Highlights and images for 11 September 2018



IWC-67 reconvened Tuesday to consider the longstanding effort to establish a South Atlantic Whale Sanctuary. The proposal failed to reach the requisite 75% majority, with 39 members voting in favor, 25 opposing, and three abstentions. Key areas of divergence centered on:

  • anticipated benefits from enhanced conservation;
  • effectiveness of a sanctuary approach for helping to mitigate anthropogenic threats;
  • strength of the scientific rationale; and
  • legal issues of the proposed sanctuary under the ICRW.

After the vote, Brazil expressed its respect for the IWC’s democratic process and its resolve to continue working for a South Atlantic Whale Sanctuary.

On Aboriginal Subsistence Whaling (ASW), delegates heard presentations on and endorsed the conclusions and recommendations of reports related to:

  •  the Ad-hoc ASW Working Group;
  • ASW management procedure;
  • Aboriginal Whaling Scheme;
  • ASW catch limits; and
  • status of the voluntary fund for ASW.

Delegates then focused on the proposed Schedule amendment on ASW, submitted by the four ASW IWC member countries, which includes: a one-time seven-year block for setting quotas; carryover provisions to address uncertainty in harvests; and autorenewal of quotas in specific circumstances. Representatives from native whaling communities in the US, the Russian Federation, Denmark, and St. Vincent and the Grenadines presented on the need for the amendment, including:

  • traditional dependence on marine resources, especially mammals;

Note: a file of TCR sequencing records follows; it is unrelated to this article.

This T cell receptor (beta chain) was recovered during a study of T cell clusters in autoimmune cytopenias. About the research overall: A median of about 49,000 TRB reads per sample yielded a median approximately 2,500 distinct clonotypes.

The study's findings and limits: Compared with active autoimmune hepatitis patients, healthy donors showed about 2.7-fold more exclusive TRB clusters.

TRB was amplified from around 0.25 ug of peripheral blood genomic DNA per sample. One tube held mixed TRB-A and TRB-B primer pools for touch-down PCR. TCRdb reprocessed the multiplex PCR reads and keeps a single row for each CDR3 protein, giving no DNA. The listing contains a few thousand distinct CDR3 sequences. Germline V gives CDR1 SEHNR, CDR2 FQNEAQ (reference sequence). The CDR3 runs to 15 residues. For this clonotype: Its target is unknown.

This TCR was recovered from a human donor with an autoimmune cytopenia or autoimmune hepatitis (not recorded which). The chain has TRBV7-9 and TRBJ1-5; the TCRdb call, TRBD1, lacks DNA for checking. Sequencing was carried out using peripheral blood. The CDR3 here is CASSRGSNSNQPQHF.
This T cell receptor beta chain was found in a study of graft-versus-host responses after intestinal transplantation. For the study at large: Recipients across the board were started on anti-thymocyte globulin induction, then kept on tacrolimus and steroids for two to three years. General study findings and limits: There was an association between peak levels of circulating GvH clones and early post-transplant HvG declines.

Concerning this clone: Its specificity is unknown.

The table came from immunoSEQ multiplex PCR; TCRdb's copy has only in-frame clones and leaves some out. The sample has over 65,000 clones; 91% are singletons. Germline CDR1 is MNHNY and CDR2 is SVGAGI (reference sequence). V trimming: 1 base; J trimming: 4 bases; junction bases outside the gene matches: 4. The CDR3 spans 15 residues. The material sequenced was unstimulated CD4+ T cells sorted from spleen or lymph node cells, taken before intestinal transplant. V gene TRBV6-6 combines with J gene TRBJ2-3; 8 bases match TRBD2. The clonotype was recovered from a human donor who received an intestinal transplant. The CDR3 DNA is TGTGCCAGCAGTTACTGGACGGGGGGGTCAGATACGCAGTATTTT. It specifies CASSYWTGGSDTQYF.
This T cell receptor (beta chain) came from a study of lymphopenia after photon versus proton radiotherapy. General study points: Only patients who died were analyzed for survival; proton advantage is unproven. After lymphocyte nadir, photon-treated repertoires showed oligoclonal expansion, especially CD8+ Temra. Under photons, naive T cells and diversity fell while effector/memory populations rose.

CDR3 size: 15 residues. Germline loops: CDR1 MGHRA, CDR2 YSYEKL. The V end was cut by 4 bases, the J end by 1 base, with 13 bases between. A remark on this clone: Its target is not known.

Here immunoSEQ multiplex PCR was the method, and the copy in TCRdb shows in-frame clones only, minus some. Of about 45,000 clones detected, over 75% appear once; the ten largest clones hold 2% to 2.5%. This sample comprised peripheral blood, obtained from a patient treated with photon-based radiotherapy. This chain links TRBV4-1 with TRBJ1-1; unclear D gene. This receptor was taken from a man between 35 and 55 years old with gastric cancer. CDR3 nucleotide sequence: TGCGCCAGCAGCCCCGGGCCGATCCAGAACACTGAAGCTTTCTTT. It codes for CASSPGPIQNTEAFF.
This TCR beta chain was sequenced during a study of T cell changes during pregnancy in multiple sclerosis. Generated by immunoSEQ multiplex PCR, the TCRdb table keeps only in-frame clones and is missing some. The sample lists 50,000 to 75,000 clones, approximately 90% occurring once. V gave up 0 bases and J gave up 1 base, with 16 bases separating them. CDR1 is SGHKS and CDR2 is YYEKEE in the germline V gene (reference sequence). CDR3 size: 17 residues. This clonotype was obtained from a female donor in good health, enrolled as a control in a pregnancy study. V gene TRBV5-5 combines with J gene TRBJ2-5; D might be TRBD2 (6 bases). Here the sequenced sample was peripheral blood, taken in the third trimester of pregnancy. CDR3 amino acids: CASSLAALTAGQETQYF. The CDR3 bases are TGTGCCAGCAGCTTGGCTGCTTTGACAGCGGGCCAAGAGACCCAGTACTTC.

• flexibility needed to allocate whale quotas between seasons and villages;
  • commitment to continue following relevant IWC provisions; and
  • their right to harvest whales “in perpetuity” so long as stocks remain healthy.

Subsequent interventions by delegates indicated a divergence of views and, at the request of the proposing countries, decision making was deferred.

By day’s end, the IWC-67 had fallen a bit behind on its ambitious, packed schedule, but delegates continued to meet in the halls and small meeting rooms, with a focus on recrafting the proposed Schedule amendment to give effect to a revised long-term ASW approach.

IISD Reporting Services, through its ENB Meeting Coverage, provided daily web coverage and a summary and analysis report from IWC67.


Photos by IISD/ENB | Ángeles Estrada

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Dais during plenary
Alejandro Borda, Colombia
Gaston Djihinto, Benin
Andrea Nouak, Austria
Frédéric Briand, Monaco
Augustine Manoballah and Emma Metieh Glassco, Liberia
Soumitra Dasgupta, India
Lorenzo Rojas Bracho, Mexico, Chair, Conservation Committee
Senegal delegates
Stefan Ásmundsson, Iceland
Hermano Ribeiro, Brazil
Roxana Schteinbarg, Instituto de Conservación de las Ballenas
Delegates consulting
Mark Tandy, IWC Secretariat, and Rebecca Lent, IWC Executive Secretary
The vote tally on the proposed South Atlantic Whale Sanctuary
Capturing the votes
Edson Duarte, Minister of the Environment, Brazil
Bruno Mainini, Switzerland, Chair, ASW Sub-Committee
Bárbara Galletti, Chile
Andrea Nouak, Moritz Schwarz, and Michael Stachowitsch, Austria
Ingu Kang, Republic of Korea
Haydée Rodriguez Romero, Costa Rica
Nette Levermann and Peter WL Linde, Denmark
From a presentation on ASW by Amalie Sessen, Denmark, pictured above
Edwin Snagg, Saint Vincent and the Grenadines
Vladimir Piny, Chukchi whaling captain, and Gulnara Rodionova, interpreter
George Noongwook, Alaska Eskimo Whaling Commission Secretariat
Charlotte Winsnes, North Atlantic Marine Mammal Commission (NAMMCO)
Around the Venue